Sooner or later, every author faces some version of writer’s block. I’ve seen it with my clients, I’ve seen it with my author friends, and most recently, I’ve seen it with myself as I struggle to move forward on my fifth novel.

Over the past few weeks it’s hit me harder than it ever has before. It’s like there’s a great, gaping hole where my imagination is supposed to me. I went from writing 20k words over the course of a couple of weeks to writing almost nothing for a month.

It’s forced me to have a good look at myself and at my writing habits, and to reevaluate why I’m writing in the first place. I don’t claim to have figured it out, but I’m slowly working through it, and today I’m sharing some of the things that are working for me.

What is writer’s block? 

Writer’s block may manifest as a sense of panic, depression or doom whenever you think about writing; a complete failure of imagination; or shiny object syndrome, in which your current project suddenly pales in comparison to a brand new, exciting idea. Writing becomes exponentially more difficult as a result.

What causes it?

Could be one or a combination of things, such as lack of preparation, fear of succeeding and/or failing, or creative exhaustion. The cause isn’t usually obvious or conscious. It just sucks.

So, what’s the solution?

For several weeks, I’d feel all depressed and useless whenever I thought about writing my book … so I tried not to think about it. (Hint: That is not a solution.)

Eventually, I realized that I could do better. I asked other creative people for help. I read up on the subject. I revisited what I’d done when I’d felt blocked in the past.

These are the four actions that I’ve found have helped the most:

1. Committing to a minimum word count

Deciding that any progress was better than none, I committed to writing 500 words a day. Even if it was the most boring, dry, gawd-awful prose ever, I would just write my 500 words and call it a day.

Result: The act of writing (even badly) reminded me that I could in fact, write, and it began to shake loose new ideas. I began to think of new scenes, new ways in which my characters could develop, and new narrative threads. I’ve worked up to 1000 words a day now, and hit 2k yesterday. Progress beats perfection!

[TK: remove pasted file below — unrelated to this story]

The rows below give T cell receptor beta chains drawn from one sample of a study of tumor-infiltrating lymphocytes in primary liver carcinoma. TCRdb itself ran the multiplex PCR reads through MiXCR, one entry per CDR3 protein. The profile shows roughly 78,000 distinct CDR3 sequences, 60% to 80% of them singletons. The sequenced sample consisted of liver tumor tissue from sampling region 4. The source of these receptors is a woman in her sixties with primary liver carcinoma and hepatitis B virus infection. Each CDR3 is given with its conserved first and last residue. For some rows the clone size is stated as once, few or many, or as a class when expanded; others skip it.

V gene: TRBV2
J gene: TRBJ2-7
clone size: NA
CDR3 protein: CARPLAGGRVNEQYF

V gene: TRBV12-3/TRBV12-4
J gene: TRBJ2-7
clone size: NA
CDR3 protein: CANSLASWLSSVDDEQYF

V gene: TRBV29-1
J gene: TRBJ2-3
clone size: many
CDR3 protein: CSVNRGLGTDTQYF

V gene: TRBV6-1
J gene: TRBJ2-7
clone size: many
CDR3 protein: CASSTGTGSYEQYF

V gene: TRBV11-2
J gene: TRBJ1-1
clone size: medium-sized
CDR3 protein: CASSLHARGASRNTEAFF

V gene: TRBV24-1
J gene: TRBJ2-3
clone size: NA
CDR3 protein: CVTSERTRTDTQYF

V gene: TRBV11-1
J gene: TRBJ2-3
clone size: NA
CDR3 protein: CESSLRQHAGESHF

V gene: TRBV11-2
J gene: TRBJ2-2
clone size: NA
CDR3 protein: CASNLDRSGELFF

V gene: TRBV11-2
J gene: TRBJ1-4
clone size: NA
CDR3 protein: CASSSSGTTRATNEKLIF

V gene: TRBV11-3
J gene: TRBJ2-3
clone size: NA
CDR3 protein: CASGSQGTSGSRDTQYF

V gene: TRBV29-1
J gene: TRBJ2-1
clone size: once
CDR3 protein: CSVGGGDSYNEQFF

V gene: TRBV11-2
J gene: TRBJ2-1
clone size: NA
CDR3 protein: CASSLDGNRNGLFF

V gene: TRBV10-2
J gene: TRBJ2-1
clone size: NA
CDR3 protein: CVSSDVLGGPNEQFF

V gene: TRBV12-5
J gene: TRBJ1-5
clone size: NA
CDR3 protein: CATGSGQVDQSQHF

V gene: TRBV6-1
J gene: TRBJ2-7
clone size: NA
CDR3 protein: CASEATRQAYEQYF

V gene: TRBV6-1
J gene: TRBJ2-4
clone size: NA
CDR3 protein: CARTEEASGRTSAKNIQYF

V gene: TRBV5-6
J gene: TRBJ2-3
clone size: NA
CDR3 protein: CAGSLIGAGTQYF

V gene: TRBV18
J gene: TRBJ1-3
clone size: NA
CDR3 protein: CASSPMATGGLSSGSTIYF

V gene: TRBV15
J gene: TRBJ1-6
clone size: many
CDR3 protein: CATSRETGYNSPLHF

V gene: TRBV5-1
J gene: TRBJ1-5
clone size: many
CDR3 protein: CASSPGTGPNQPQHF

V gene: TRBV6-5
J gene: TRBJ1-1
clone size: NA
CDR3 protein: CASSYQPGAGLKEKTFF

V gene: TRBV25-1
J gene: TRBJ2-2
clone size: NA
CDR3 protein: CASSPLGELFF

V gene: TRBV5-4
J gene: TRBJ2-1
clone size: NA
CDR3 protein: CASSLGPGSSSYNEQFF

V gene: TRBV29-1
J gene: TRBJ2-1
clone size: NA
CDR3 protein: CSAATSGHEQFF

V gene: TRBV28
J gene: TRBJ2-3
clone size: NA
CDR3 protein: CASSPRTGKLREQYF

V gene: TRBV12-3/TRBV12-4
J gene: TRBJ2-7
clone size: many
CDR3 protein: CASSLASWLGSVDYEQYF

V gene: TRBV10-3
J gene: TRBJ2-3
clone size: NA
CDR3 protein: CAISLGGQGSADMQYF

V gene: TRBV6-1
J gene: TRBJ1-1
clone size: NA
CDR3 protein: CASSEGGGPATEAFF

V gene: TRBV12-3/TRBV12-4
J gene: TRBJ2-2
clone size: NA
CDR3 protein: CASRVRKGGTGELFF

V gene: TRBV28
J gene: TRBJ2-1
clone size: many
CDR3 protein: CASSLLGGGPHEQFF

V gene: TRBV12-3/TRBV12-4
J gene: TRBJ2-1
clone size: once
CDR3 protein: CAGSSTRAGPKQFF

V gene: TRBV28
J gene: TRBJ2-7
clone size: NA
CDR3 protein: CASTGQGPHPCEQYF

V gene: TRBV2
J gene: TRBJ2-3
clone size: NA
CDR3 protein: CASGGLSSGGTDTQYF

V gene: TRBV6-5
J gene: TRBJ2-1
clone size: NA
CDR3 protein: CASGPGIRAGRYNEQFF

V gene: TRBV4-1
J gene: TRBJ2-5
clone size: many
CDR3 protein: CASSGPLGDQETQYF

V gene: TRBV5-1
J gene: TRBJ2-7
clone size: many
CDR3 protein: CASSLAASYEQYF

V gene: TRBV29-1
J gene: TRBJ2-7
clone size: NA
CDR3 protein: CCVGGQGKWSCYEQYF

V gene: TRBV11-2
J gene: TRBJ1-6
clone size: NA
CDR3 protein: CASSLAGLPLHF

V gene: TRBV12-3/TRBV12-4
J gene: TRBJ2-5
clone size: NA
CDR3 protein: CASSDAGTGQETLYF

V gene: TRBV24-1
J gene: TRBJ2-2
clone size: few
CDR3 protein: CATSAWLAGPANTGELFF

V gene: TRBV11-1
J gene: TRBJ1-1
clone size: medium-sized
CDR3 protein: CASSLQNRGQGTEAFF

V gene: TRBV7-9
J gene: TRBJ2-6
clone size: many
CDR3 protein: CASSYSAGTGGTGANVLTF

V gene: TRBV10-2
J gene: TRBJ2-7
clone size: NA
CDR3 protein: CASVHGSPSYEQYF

2. Getting up early

If you’ve taken my 7-Day Writing Challenge, you know I’m a fan of getting your writing done early in the day.  You not only get your writing done, but  you start the day with a feeling of accomplishment.

Result: On those days that I get up early to do my 500-word minimum, I get more writing done and—bonus—feel more alert and productive for the rest of the day. On those days that I sleep in, I’ll still get my 500 words in, but it takes longer and feels harder.

3. Revisiting Structure

I’m pretty solid on what makes a sound narrative arc, both for fiction and nonfiction, and I found it a bit annoying when several people told me I should go back and re-read books on character development, three-act structure, and so forth.

But they were right. 

Refreshing my grasp of things like turning points in the plot, character conflicts and theme hasn’t solved my creativity problem completely, but it’s helped.

Result:  A major change in one of the lead characters that’s making her scenes easier and more fun to write.

4. Getting out of my own head

I’ve been making a conscious effort to spend more time outside, exercise regularly, and spend time with people I don’t see very often. Sometimes you’ve got to just close the laptop and get away.

Result: After hiking at the coast with friends last week, I slept amazingly well and woke up with a whole new (and necessary) subplot for the novel.

Conclusion

Like I said, I don’t have this all figured out. I’m still writing more slowly than I’d like, and my creativity is still not running at 100%. But it’s getting better with each day and some of the gloom is lifting.

If you’re stuck, try these ideas and let me know how it goes.

Happy writing!

Sarah

PS Hey, guess what? I’ll be running a LIVE 7-Day Writing Challenge starting Tuesday, January 2, 2018. If you’ve been meaning to write a book and somehow just haven’t got around to starting, this is your chance to establish a writing habit and do it along with a community of fun, supportive fellow writers. And it’s FREE.

Join now and you’ll hear from me first thing in the new year!